Lions Gate via Everett Collection
When we last left our heroes, they had conquered all opponents in the 74th Annual Hunger Games, returned home to their newly refurbished living quarters in District 12, and fallen haplessly to the cannibalism of PTSD. And now we're back! Hitching our wagons once again to laconic Katniss Everdeen and her sweet-natured, just-for-the-camera boyfriend Peeta Mellark as they gear up for a second go at the Capitol's killing fields.
But hold your horses — there's a good hour and a half before we step back into the arena. However, the time spent with Katniss and Peeta before the announcement that they'll be competing again for the ceremonial Quarter Quell does not drag. In fact, it's got some of the film franchise's most interesting commentary about celebrity, reality television, and the media so far, well outweighing the merit of The Hunger Games' satire on the subject matter by having Katniss struggle with her responsibilities as Panem's idol. Does she abide by the command of status quo, delighting in the public's applause for her and keeping them complacently saturated with her smiles and curtsies? Or does Katniss hold three fingers high in opposition to the machine into which she has been thrown? It's a quarrel that the real Jennifer Lawrence would handle with a castigation of the media and a joke about sandwiches, or something... but her stakes are, admittedly, much lower. Harvey Weinstein isn't threatening to kill her secret boyfriend.
Through this chapter, Katniss also grapples with a more personal warfare: her devotion to Gale (despite her inability to commit to the idea of love) and her family, her complicated, moralistic affection for Peeta, her remorse over losing Rue, and her agonizing desire to flee the eye of the public and the Capitol. Oftentimes, Katniss' depression and guilty conscience transcends the bounds of sappy. Her soap opera scenes with a soot-covered Gale really push the limits, saved if only by the undeniable grace and charisma of star Lawrence at every step along the way of this film. So it's sappy, but never too sappy.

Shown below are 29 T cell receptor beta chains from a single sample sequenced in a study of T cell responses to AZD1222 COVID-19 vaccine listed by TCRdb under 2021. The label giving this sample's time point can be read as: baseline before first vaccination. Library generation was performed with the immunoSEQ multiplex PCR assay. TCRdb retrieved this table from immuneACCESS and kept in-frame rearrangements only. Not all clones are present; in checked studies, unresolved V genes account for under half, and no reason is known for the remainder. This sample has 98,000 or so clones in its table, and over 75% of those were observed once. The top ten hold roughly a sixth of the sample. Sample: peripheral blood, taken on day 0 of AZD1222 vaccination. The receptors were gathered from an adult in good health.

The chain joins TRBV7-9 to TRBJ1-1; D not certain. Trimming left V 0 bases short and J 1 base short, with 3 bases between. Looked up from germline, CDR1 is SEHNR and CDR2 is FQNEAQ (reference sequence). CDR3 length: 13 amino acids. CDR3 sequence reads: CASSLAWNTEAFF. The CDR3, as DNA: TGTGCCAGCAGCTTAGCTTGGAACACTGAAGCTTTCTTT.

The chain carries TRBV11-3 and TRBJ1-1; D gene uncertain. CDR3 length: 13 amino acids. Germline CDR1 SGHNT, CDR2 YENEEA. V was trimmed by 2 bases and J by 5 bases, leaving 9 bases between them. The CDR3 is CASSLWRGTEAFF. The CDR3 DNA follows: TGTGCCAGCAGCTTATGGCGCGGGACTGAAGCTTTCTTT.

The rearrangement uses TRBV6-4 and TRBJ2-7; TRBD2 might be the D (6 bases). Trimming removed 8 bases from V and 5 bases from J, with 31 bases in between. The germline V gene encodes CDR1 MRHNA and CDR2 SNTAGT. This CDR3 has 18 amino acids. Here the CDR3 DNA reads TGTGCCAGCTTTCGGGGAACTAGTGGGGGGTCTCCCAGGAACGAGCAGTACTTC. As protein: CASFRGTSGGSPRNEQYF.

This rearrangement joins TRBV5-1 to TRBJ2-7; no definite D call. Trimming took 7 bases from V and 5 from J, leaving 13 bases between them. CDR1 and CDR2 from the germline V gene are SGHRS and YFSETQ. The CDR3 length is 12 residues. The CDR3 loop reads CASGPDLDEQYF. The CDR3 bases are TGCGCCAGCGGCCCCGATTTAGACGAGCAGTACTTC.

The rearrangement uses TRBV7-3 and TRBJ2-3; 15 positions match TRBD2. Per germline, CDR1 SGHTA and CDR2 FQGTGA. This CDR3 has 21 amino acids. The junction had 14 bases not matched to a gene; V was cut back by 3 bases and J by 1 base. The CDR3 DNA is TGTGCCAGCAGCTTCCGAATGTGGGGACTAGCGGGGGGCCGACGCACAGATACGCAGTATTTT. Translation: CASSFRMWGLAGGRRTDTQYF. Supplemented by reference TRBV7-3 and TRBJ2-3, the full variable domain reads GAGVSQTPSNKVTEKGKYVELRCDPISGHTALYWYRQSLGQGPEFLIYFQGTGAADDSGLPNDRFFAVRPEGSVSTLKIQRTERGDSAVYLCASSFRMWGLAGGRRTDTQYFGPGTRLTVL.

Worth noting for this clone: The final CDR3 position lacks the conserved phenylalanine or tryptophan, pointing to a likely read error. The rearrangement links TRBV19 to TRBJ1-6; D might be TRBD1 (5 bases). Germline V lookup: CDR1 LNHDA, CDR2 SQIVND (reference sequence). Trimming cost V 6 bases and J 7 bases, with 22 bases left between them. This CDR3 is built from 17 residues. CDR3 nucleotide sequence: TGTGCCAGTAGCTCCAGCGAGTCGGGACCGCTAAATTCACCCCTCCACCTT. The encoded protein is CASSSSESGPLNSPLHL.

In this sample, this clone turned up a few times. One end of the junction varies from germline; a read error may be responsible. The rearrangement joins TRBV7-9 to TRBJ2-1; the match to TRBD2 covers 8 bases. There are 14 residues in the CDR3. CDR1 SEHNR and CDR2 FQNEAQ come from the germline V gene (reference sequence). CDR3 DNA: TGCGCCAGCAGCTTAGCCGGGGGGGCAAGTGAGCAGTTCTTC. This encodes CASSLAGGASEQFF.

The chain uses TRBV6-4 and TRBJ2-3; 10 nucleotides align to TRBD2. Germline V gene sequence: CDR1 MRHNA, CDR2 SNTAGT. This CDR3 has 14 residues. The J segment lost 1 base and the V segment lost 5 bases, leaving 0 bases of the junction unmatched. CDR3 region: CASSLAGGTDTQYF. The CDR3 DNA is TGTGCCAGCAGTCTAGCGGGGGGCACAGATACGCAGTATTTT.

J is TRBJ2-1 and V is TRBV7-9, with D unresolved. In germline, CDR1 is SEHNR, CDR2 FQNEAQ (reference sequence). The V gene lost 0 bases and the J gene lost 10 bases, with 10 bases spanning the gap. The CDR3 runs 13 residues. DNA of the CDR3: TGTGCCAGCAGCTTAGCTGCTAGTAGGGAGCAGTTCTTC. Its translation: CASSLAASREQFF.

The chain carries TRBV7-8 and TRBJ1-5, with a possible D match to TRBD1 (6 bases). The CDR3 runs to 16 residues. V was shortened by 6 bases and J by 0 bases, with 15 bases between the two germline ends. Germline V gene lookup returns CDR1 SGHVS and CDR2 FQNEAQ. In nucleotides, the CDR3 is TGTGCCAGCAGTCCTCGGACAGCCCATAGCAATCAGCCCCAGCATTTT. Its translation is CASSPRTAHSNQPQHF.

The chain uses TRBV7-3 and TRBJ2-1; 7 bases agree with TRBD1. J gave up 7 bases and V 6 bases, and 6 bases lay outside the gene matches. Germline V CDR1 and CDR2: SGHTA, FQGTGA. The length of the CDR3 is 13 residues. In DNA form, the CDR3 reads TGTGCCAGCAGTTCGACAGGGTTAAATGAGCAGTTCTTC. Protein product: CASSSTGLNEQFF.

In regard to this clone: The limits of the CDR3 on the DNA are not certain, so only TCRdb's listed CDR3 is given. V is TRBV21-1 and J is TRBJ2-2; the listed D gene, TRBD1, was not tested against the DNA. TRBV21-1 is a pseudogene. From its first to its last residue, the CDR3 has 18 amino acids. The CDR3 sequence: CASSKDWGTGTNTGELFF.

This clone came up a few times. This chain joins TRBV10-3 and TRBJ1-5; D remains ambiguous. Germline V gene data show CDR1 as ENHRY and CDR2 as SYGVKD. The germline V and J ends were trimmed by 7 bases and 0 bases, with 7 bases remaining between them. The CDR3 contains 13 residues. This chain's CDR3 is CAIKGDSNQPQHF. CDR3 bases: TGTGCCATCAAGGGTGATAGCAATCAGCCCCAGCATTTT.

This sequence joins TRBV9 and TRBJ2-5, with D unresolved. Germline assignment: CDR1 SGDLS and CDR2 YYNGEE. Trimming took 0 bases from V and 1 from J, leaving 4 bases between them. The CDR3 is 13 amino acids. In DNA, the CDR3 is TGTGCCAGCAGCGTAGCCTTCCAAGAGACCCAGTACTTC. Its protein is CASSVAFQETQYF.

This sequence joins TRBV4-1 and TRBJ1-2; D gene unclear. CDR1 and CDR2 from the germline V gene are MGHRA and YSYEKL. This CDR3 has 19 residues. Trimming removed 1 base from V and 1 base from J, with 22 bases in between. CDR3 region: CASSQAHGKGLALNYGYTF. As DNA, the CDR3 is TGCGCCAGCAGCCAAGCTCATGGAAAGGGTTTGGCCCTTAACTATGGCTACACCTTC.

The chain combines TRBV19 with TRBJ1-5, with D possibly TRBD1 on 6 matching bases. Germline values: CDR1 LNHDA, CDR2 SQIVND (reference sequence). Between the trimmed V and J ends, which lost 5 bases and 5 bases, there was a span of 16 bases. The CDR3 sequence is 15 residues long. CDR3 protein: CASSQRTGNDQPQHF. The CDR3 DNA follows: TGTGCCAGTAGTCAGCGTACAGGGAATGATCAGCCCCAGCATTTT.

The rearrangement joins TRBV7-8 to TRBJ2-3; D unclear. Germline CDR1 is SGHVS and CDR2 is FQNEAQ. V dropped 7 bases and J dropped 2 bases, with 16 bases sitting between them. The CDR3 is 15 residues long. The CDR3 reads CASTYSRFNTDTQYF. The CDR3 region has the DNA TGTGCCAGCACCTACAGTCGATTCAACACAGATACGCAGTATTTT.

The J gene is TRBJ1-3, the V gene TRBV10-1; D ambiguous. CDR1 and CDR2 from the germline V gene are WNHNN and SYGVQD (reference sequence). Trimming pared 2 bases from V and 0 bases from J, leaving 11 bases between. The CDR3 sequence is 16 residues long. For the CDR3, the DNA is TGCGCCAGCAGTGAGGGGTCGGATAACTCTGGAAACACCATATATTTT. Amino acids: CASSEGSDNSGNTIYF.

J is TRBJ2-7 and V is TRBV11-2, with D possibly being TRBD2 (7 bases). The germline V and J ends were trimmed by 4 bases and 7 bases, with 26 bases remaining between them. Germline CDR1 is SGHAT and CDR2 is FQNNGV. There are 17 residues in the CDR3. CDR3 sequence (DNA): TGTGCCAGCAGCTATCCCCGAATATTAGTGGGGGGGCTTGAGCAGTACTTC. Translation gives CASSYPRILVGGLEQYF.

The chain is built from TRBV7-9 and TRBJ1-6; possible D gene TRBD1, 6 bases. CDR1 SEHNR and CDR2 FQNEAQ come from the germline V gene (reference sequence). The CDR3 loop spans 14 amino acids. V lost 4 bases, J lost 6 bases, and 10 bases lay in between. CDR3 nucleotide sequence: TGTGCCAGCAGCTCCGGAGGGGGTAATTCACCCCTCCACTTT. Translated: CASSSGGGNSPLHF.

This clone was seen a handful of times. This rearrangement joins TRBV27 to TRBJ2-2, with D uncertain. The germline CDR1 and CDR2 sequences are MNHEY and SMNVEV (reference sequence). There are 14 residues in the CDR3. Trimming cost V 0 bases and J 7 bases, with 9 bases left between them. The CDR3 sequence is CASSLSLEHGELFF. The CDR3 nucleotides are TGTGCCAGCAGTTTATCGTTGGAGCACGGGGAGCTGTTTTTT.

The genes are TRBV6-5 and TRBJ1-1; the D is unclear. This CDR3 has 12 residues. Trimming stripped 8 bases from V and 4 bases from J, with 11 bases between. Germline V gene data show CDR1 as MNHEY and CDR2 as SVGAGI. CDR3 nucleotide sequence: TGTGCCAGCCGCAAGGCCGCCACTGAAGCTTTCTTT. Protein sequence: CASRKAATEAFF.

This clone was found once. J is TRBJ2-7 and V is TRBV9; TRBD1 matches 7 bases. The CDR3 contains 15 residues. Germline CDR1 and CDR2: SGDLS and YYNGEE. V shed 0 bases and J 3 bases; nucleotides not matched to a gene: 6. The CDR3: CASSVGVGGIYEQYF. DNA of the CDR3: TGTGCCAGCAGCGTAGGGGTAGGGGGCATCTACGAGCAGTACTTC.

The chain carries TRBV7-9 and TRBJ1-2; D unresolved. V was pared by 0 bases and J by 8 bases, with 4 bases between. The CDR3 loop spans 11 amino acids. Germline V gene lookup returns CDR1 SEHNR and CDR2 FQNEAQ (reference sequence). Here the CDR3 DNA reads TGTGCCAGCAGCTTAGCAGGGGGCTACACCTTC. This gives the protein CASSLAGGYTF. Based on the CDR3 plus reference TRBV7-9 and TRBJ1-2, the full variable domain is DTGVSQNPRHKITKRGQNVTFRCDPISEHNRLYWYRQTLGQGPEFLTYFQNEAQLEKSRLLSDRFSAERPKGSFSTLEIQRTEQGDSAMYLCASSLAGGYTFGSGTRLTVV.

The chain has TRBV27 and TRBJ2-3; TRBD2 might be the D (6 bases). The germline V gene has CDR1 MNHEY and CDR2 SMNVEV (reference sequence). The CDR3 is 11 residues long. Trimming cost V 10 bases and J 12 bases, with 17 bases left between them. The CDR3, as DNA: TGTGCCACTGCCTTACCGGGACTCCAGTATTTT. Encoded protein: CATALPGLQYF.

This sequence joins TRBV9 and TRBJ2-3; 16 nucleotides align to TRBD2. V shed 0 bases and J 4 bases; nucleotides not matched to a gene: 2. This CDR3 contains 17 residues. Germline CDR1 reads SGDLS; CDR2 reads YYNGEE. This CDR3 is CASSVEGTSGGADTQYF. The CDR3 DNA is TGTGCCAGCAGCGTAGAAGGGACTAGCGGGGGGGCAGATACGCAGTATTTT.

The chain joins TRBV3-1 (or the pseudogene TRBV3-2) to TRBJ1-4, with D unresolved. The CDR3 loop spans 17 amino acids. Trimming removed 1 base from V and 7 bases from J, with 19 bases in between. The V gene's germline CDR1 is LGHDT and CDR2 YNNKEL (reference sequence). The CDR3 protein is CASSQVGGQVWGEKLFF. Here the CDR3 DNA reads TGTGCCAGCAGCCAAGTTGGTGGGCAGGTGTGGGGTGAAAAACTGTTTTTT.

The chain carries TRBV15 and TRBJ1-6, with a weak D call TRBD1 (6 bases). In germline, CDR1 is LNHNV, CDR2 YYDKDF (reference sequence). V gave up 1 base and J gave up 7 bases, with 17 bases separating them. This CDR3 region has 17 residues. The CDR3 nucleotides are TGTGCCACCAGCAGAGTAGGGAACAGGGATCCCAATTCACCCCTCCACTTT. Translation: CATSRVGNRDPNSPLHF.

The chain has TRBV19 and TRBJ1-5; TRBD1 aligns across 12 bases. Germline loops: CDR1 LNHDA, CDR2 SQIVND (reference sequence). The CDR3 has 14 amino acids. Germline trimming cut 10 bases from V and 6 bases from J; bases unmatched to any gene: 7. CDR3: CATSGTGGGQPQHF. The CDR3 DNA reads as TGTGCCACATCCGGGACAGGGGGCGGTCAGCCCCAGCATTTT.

In fact, Catching Fire is a masterpiece of pushing limits as far as they'll extend before the point of diminishing returns. Director Francis Lawrence maintains an ambiance that lends to emotional investment but never imposes too much realism as to drip into territories of grit. All of Catching Fire lives in a dreamlike state, a stark contrast to Hunger Games' guttural, grimacing quality that robbed it of the life force Suzanne Collins pumped into her first novel.
Once we get to the thunderdome, our engines are effectively revved for the "fun part." Katniss, Peeta, and their array of allies and enemies traverse a nightmare course that seems perfectly suited for a videogame spin-off. At this point, we've spent just enough time with the secondary characters to grow a bit fond of them — deliberately obnoxious Finnick, jarringly provocative Johanna, offbeat geeks Beedee and Wiress — but not quite enough to dissolve the mystery surrounding any of them or their true intentions (which become more and more enigmatic as the film progresses). We only need adhere to Katniss and Peeta once tossed in the pit of doom that is the 75th Hunger Games arena, but finding real characters in the other tributes makes for a far more fun round of extreme manhunt.
But Catching Fire doesn't vie for anything particularly grand. It entertains and engages, having fun with and anchoring weight to its characters and circumstances, but stays within the expected confines of what a Hunger Games movie can be. It's a good one, but without shooting for succinctly interesting or surprising work with Katniss and her relationships or taking a stab at anything but the obvious in terms of sending up the militant tyrannical autocracy, it never even closes in on the possibility of being a great one.
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Sometimes a director has a favorite actor that they jibe with whom they cast in a whole whack of movies in a row. Think Scorsese and DiCaprio Wes Anderson and Bill Murray or Sofia Coppola and Kirsten Dunst. It's a sort of professional infatuation that can serve a project well but it can also lull them into self-indulgence. Although this is only the second time that Killing Them Softly's writer/director Andrew Dominik has worked with Brad Pitt it feels like they have a certain camaraderie. The symbiosis previously worked in their favor in 2007's The Assassination of Jesse James by the Coward Robert Ford. This time around they never quite find the same rhythm.